Nepali Times
“Don't parachute”

John Marks, founder and president of Search for Common Ground, an international NGO working on conflict transformation and resolution, has spent the past 25 years seeking to help countries in conflict across the world, cutting his teeth initially on US-USSR relations at the height of the cold war. His wife, Susan Collin Marks, who works with him, was involved in South Africa\'s post-apartheid transition to democracy and wrote a book on the subject. The couple talked to Nepali Times about Nepal\'s transition from civil war to peace.

Nepali Times: These days there are lots of peace-building organisations, both local and international. Are you doing anything different from other international missions in Nepal? What are you expecting from your mission?
John Marks:
We would like to support the transition and we would like Nepal to have an outcome that is positive.

Susan Collin Marks: The transition is a very special time and when it happens it needs a lot of attention. In my own experience during our transition in South Africa, we had ups and we had downs. What you are doing is that you are moving from the way a society was structured and the way people behaved at one time to a new dispensation. In South Africa, we didn\'t know what it was going to be like. We used to talk about a new South Africa. What happens in a transition is that the old age is dying but a new one is born. What we are trying to do here is to particularly empower youth to make a difference in this fluid state between the old and new and to inspire people to know that it is possible to reach a new Nepal in the way we were reaching a new South Africa.

You had long experience of South Africa during its transition period. What advice can you draw from that for Nepal?
SCM: The transition was for four years and it was important we had that time. The transition is needed for a lot of healing. When you come out of the conflict, there is a lot of pain, fear and anger. There needs to be healing so people can begin to see themselves as Nepalis rather than from different sides of the conflict. For us citizens of South Africa, it was important for us to become ourselves as South Africans. We had been divided for so long, and I don\'t want to say that Nepal is the same as South Africa, but there are principles that can be useful. A big job for people working in peace-building is to engender hope, and a large part of our work is around that.

Is the peace process too slow in Nepal?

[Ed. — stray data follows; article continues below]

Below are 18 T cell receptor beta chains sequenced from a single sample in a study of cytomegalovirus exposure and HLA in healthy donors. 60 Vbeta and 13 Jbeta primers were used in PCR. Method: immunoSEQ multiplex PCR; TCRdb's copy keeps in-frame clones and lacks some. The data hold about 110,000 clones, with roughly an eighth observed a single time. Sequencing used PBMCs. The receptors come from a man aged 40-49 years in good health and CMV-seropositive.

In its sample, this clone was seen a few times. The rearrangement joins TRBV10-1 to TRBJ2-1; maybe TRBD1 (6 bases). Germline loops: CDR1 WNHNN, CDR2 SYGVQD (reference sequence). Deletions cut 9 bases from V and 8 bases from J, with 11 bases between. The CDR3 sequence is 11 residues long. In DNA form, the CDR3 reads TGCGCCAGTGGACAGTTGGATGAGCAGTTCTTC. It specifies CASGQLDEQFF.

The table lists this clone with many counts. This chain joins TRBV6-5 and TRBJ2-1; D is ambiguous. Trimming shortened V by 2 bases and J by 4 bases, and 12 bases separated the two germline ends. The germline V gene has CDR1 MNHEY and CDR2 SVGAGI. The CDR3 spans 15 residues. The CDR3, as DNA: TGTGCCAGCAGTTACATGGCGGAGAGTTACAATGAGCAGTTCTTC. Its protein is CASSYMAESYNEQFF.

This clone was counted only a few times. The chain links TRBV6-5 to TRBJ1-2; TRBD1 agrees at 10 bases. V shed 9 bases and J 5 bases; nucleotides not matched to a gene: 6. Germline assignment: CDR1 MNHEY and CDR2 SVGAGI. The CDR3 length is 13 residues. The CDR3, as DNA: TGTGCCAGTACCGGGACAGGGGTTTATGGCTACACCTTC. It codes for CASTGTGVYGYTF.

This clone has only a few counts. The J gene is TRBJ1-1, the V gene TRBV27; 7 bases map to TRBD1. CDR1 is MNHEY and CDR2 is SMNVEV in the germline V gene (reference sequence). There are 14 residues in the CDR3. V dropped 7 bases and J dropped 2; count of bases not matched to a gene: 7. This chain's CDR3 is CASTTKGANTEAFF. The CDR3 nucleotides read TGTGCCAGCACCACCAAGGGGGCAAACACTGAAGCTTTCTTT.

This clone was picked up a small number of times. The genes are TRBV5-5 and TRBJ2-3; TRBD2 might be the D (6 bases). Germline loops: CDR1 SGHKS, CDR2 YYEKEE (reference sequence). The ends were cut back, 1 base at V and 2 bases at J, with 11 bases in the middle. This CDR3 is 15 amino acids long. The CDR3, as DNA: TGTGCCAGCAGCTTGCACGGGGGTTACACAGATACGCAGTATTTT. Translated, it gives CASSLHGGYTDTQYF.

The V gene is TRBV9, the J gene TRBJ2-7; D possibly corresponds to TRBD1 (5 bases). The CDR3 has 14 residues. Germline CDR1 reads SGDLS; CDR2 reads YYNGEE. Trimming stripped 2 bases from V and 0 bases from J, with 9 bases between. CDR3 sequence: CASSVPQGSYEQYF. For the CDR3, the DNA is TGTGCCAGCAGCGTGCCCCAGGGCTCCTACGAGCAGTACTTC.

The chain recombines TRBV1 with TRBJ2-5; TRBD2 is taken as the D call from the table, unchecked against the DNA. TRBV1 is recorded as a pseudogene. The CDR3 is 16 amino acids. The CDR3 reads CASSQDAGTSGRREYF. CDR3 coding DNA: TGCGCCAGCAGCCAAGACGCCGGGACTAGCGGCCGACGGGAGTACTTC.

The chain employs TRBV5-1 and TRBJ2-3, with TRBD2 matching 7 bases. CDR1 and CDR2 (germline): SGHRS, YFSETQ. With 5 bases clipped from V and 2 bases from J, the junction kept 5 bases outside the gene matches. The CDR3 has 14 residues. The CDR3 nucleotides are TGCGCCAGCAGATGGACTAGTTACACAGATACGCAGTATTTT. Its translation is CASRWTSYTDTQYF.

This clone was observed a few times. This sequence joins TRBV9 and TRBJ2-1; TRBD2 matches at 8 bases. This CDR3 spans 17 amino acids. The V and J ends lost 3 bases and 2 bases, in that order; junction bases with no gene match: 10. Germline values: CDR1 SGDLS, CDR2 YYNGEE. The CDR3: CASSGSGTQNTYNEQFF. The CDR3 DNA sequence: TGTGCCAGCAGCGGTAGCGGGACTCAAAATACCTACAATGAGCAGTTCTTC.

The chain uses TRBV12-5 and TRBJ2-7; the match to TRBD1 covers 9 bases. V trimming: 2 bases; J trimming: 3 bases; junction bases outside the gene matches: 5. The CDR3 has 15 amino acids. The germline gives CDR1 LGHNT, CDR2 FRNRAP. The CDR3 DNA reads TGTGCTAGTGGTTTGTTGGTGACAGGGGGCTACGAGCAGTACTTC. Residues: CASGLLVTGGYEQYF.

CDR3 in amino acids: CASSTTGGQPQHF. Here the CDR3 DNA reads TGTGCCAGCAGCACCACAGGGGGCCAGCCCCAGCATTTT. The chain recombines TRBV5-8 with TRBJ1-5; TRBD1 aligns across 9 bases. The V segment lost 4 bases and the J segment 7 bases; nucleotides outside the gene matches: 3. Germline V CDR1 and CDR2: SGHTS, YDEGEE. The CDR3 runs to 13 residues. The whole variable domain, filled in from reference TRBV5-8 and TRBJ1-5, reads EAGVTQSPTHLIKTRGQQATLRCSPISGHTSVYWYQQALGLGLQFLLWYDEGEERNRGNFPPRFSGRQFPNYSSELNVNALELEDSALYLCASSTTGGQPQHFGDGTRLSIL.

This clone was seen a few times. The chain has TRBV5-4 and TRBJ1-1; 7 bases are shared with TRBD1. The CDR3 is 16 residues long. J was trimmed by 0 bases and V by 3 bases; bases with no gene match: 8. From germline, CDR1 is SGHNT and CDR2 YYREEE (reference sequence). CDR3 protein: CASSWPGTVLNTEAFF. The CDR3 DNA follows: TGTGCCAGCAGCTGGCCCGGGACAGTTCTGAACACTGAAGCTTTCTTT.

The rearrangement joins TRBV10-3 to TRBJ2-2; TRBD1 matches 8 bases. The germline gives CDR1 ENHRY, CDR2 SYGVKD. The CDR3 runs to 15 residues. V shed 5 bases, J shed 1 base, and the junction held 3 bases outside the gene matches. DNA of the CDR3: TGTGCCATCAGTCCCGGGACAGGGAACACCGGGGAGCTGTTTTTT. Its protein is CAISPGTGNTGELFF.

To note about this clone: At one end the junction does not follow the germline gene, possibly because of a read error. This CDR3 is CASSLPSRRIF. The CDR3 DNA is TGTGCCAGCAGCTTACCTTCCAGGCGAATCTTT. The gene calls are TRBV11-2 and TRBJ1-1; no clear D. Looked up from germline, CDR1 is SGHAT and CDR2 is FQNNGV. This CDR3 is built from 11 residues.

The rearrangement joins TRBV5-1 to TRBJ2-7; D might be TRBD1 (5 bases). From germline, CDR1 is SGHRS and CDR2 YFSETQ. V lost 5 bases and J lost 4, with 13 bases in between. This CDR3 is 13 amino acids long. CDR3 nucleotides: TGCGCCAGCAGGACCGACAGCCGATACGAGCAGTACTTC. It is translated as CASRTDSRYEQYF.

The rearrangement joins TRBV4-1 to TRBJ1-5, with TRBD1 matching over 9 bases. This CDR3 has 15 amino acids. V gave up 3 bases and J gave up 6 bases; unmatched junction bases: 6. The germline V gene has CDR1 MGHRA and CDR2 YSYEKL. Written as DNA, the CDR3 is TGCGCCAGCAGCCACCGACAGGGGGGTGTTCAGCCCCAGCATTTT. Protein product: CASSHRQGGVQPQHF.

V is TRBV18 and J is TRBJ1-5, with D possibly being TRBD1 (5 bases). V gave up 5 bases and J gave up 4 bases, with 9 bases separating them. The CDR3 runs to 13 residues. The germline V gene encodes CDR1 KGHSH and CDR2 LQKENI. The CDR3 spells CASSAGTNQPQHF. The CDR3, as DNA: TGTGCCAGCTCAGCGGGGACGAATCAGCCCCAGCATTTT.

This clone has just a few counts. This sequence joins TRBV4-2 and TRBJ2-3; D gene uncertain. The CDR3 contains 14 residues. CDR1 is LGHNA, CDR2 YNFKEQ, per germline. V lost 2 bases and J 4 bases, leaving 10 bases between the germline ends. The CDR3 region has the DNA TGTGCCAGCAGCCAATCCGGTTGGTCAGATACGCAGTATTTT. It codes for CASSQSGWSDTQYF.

JM: Every country needs to finds its own pace. People wish it was quicker but we have never seen a peace process which happens that way. It goes up and down. It is like a roller-coaster. In terms of speed, it is frustrating. You wish it was more efficient, you wish people did things better but they never do.

Does Nepal really need international experts to tell us what to do?
Let\'s just say we can\'t tell anyone what to do. Expertise in one country is not usually the same in another country. It doesn\'t usually transfer. Maybe 25 or 50 percent of the knowledge is applicable. There are no answers to all questions. There could be some answers from South Africa applicable here. But the people who need to do what is considered crucial are Nepalis and it is not going to be us foreigners. But there could be answers, ideas and resources that are useful.

SCM: In a conflict, there is often a need for a mediating force. For two sides who have been in deep conflict, often there isn\'t an ability in the initial phase to be able to really work with each other constructively. There is an understanding of the power of a mediating force as a mechanism for dealing with conflict. What we are trying to do is shift our mechanism through mediation so that people will be able to stand back from the conflict and deal with it in a more reconciliatory manner.

What lessons have you learnt from working in countries going through transition?
Don\'t parachute. We believe strongly in not trying to bring in our methodology from outside. If we are going to do a soap opera, the writers are going to be Nepalis as they understand what is going on here. We maybe able to bring in resources from outside but we let the local partner do the production.

SCM: What we have learnt is that peace is a process and not an event, and there is need for a sense of longevity of the process as it is something that doesn\'t happen overnight. Conflict is normal and natural. It is always going to be there. It needs to be handled constructively so it becomes part of the dynamics
of society.

(11 JAN 2013 - 17 JAN 2013)